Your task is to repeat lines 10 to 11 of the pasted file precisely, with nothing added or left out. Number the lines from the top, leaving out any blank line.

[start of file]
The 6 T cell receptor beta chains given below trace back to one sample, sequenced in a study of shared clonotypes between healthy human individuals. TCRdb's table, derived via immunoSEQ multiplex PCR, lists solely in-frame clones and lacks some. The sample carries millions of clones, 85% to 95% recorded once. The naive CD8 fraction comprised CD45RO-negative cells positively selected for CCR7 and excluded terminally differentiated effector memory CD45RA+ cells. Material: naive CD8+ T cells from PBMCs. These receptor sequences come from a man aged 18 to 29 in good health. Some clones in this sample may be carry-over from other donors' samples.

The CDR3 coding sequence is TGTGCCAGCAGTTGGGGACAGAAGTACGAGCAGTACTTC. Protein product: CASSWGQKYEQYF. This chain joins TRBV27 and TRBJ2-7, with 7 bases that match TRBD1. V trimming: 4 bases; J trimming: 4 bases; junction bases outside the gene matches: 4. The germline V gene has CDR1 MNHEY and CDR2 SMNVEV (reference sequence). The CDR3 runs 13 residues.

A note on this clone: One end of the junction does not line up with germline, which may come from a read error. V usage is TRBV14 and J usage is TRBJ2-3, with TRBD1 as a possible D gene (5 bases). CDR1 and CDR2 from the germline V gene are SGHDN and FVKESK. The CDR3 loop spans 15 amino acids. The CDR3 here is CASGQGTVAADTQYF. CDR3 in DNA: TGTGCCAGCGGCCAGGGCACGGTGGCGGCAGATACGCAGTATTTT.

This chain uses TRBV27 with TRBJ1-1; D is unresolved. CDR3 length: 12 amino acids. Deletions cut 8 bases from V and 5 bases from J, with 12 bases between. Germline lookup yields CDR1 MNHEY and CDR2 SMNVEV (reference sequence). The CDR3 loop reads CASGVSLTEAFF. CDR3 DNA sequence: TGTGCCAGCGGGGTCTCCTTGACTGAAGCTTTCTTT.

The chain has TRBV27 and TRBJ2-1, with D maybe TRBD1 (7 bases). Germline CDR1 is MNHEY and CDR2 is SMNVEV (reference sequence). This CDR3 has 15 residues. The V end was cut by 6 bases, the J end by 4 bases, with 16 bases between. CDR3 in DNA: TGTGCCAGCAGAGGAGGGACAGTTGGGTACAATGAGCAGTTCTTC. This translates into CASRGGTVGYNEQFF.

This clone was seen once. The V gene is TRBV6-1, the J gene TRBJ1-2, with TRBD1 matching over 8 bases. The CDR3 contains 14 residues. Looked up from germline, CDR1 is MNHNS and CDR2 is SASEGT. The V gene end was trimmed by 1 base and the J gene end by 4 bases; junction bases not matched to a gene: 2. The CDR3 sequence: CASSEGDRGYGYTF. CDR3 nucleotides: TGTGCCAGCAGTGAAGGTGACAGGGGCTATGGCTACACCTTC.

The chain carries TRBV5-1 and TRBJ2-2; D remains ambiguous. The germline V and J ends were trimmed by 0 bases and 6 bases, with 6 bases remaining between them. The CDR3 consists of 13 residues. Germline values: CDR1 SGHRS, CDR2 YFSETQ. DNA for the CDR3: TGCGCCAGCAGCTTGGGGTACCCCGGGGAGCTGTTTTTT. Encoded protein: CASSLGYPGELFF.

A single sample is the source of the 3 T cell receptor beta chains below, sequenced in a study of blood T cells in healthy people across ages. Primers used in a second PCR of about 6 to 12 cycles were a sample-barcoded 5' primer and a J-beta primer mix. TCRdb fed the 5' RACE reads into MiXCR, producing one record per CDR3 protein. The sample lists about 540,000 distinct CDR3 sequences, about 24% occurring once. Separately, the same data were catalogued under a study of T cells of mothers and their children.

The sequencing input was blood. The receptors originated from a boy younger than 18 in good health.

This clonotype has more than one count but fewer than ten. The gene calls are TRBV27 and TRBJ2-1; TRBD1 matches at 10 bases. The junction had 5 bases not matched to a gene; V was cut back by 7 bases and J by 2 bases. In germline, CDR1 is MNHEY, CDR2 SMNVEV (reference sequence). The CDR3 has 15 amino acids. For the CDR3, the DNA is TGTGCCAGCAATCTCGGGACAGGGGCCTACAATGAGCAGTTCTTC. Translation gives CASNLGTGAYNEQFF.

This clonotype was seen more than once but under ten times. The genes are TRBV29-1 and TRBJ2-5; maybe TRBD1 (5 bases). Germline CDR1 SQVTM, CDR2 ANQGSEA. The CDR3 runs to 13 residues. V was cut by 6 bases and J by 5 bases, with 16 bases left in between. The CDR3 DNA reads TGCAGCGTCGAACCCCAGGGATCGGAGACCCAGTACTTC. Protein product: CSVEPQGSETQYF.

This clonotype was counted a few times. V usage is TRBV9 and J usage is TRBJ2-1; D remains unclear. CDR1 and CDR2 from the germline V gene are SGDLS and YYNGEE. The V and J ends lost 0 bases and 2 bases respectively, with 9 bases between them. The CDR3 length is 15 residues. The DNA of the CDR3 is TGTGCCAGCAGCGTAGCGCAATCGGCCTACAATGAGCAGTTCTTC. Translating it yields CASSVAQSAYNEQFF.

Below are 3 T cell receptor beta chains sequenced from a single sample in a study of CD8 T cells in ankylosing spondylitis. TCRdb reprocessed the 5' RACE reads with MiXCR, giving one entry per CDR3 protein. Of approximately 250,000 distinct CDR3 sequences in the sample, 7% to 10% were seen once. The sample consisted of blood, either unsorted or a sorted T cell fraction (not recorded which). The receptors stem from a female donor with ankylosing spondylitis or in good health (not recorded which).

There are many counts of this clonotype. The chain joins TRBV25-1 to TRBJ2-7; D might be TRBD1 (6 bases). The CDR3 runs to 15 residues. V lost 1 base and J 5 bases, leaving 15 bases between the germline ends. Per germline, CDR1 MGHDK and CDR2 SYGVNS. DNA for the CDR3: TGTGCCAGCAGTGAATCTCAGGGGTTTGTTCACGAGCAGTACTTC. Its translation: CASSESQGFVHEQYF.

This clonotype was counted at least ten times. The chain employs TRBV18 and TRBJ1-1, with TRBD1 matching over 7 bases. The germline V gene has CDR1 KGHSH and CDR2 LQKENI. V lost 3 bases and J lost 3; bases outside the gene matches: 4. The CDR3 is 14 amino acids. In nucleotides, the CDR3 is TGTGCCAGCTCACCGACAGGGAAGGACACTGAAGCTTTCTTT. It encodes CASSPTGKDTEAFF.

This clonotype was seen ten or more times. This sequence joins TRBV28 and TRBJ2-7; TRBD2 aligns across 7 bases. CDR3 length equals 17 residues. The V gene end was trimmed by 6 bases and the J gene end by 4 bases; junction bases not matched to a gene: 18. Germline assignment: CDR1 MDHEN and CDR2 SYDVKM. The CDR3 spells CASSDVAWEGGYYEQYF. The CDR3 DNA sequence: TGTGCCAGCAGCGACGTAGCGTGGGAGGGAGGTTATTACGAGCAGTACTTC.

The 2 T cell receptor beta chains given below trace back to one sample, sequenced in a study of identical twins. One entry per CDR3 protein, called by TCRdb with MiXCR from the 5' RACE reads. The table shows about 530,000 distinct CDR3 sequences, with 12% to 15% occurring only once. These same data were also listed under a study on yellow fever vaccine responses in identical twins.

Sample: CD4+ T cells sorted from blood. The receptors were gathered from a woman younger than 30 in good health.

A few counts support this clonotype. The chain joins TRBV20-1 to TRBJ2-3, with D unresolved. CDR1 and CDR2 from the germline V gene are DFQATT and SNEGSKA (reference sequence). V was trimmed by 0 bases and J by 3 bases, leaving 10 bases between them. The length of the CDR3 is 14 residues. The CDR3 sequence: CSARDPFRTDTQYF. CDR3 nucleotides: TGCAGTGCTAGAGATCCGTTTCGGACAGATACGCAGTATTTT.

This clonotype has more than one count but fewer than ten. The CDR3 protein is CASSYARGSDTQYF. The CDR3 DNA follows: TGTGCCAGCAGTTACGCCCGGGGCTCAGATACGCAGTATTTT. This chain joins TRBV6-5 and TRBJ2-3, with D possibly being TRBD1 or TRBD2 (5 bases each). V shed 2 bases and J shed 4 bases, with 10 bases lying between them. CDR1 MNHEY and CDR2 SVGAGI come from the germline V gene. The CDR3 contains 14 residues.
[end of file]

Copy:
This clonotype has more than one count but fewer than ten. The gene calls are TRBV27 and TRBJ2-1; TRBD1 matches at 10 bases. The junction had 5 bases not matched to a gene; V was cut back by 7 bases and J by 2 bases. In germline, CDR1 is MNHEY, CDR2 SMNVEV (reference sequence). The CDR3 has 15 amino acids. For the CDR3, the DNA is TGTGCCAGCAATCTCGGGACAGGGGCCTACAATGAGCAGTTCTTC. Translation gives CASNLGTGAYNEQFF.

This clonotype was seen more than once but under ten times. The genes are TRBV29-1 and TRBJ2-5; maybe TRBD1 (5 bases). Germline CDR1 SQVTM, CDR2 ANQGSEA. The CDR3 runs to 13 residues. V was cut by 6 bases and J by 5 bases, with 16 bases left in between. The CDR3 DNA reads TGCAGCGTCGAACCCCAGGGATCGGAGACCCAGTACTTC. Protein product: CSVEPQGSETQYF.